Other costs:

Fighting wildfire in the United States is expected to rise to over $1.8 billion and is expected to rise as much as 30% more with each 1 degree rise in the mean temperature of the United States. In Montana alone, the price tag is between $800 & $100 million dollars per year. Your taxes will be raised in order to pay for the costs now shouldered by states and local governments.  

Increased cost to livestock producers: Currently, the Federal Government charges $1.35 per Animal Unit Month. The state charges upwards of 300% more in some areas. The reality is increasing costs would put average, family owned livestock operations out of business, leading to the subdivision of vital winter range for elk & deer. That will also lead to even more out of state billionaires buying up land that was once yours so they can turn Montana in Europe when it comes to hunting and fishing.

Transference of Public Land also grows state government exponentially. In order for states to properly manage lands these short-sighted crusaders are chasing, state land management agencies would have to stock up on employees just to manage the timber sales, grazing component and law enforcement. Somebody has to pay for that. You can bet it won’t be the industries looking to cash in on the latest manufactured movement to eliminate your ability to hunt and fish. Budgets will grow, state employees will grow and state government will grow while no change in taxation will occur at the federal level.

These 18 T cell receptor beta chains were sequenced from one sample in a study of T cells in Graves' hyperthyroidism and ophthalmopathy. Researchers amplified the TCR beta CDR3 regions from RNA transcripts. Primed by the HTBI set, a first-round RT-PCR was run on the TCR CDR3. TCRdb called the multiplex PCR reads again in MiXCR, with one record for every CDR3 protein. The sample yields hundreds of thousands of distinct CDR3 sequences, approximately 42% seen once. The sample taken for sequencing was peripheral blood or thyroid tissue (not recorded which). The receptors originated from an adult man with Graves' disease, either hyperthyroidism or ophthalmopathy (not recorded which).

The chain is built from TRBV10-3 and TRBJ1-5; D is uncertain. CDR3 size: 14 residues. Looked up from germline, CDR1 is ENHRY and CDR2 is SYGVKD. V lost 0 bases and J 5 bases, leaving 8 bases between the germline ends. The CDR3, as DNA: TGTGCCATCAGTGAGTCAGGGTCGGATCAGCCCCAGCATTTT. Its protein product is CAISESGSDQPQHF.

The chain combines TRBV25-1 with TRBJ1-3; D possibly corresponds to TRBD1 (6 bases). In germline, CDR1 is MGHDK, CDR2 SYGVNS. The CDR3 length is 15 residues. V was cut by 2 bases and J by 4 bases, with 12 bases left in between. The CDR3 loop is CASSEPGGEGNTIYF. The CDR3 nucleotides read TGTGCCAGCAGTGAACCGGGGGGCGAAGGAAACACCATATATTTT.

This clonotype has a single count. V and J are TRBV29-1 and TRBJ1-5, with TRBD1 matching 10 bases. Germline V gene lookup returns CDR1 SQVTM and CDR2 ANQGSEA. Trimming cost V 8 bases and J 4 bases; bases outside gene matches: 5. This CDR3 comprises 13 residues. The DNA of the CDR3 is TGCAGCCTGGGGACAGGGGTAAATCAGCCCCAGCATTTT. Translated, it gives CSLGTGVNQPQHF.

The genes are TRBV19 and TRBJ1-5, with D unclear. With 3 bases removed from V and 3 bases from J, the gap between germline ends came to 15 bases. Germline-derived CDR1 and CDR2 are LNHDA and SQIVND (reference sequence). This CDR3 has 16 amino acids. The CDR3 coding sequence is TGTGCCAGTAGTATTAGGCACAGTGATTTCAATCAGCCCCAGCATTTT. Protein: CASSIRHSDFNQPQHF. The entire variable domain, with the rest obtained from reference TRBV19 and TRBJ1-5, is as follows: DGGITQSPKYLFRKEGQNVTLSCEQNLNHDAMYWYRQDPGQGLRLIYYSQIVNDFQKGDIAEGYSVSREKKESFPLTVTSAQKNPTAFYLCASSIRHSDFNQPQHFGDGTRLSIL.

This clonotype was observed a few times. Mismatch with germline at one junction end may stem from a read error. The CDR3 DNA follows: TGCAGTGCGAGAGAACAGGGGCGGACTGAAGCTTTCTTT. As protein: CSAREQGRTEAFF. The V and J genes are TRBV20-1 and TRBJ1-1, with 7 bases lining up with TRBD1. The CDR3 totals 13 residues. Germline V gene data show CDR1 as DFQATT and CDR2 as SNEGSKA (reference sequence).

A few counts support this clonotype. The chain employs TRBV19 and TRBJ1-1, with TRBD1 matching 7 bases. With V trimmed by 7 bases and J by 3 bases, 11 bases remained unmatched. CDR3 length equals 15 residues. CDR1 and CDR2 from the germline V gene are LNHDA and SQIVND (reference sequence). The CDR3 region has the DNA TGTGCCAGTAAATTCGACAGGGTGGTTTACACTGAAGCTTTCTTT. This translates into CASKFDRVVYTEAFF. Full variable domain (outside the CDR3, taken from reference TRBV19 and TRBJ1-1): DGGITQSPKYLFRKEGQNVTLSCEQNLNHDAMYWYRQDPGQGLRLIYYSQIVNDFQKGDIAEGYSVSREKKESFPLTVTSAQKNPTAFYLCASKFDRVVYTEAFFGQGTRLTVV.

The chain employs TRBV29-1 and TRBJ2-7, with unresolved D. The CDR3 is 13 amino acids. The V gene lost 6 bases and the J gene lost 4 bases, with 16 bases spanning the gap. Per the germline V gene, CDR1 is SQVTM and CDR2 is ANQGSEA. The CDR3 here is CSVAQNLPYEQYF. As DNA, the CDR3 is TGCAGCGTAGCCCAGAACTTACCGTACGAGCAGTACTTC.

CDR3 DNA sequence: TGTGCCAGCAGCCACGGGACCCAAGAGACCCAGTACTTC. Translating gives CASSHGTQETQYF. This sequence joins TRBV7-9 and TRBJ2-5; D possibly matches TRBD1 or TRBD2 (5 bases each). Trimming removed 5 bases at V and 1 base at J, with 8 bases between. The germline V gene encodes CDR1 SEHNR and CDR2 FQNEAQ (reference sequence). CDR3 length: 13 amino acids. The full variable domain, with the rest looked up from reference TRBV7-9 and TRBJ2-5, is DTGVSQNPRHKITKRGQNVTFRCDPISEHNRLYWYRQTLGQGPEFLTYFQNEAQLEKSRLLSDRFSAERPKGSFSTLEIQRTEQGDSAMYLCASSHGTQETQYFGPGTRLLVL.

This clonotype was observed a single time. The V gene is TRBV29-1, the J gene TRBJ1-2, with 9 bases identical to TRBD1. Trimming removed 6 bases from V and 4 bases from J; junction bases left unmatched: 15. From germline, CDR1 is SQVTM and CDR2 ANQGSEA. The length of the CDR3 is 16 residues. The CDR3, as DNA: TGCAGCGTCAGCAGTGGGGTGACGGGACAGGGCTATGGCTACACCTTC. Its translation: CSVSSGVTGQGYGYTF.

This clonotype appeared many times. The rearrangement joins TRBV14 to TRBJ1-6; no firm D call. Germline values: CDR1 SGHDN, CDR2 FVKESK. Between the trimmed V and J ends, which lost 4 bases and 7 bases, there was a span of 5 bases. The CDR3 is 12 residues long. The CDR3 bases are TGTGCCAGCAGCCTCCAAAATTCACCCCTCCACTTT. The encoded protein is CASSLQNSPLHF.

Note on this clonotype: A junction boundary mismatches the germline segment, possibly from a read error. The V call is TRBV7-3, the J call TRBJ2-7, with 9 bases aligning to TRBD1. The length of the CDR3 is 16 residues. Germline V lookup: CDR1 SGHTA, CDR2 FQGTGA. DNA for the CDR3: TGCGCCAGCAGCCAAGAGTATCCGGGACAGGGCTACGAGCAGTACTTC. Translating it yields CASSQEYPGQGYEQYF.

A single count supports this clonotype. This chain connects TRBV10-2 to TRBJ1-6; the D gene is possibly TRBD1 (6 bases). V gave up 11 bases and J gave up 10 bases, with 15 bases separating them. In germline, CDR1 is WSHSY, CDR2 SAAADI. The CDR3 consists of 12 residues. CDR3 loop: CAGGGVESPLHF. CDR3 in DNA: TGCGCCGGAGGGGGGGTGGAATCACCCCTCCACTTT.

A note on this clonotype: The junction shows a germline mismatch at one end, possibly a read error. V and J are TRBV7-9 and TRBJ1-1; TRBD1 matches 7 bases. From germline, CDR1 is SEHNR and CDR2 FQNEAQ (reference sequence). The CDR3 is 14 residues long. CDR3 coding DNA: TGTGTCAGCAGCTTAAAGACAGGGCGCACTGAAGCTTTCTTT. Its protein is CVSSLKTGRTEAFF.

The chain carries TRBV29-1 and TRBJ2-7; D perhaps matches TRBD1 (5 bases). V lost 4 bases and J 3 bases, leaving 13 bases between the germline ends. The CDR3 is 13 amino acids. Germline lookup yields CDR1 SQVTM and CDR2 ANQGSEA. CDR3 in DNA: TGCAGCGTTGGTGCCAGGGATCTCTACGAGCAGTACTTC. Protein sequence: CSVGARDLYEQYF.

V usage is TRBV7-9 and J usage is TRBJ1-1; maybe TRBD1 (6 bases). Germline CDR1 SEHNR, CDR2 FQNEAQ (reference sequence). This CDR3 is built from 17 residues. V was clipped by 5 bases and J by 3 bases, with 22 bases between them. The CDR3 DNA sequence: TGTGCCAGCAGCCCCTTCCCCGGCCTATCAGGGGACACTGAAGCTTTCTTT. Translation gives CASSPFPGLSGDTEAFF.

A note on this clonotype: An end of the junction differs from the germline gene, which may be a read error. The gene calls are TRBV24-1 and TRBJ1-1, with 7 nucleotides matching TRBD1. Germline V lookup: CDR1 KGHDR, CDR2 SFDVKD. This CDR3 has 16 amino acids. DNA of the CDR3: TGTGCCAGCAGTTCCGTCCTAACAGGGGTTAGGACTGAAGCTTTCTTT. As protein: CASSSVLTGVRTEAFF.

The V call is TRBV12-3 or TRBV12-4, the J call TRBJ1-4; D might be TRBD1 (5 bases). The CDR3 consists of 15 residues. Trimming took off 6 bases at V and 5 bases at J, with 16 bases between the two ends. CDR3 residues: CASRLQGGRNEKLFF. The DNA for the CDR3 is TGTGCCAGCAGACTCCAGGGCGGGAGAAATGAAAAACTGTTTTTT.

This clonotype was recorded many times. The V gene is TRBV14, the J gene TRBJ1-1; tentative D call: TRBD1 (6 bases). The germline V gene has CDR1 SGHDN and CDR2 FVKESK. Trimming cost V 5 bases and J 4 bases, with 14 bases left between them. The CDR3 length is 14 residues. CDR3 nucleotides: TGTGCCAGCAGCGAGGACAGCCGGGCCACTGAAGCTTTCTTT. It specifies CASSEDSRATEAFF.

So let us not talk falsely now, the hour is getting late.

There are a lot of issues surrounding public land management that should and must be addressed. Excessive litigation over timber sales (where the litigation often times has nothing to do with the project itself) have created forests in need of restoration work. Open parks are now masses of second or third growth pine trees, choking out native grasses and forbs that elk & deer need for sustenance.
Critics of public lands decry local involvement in planning, yet they never submit their names for Resource Advisory Councils or engage in the myriad of public planning processes already in play. They sit at their computers complaining about the overreaching hand of the Federal Government while ignoring the very real and positive ways to influence decision making – at the local level.

If these people refuse to engage in already existing planning processes, then what makes anyone think they will be willing to actually work with hunters & anglers when it they try to sell off America’s treasures?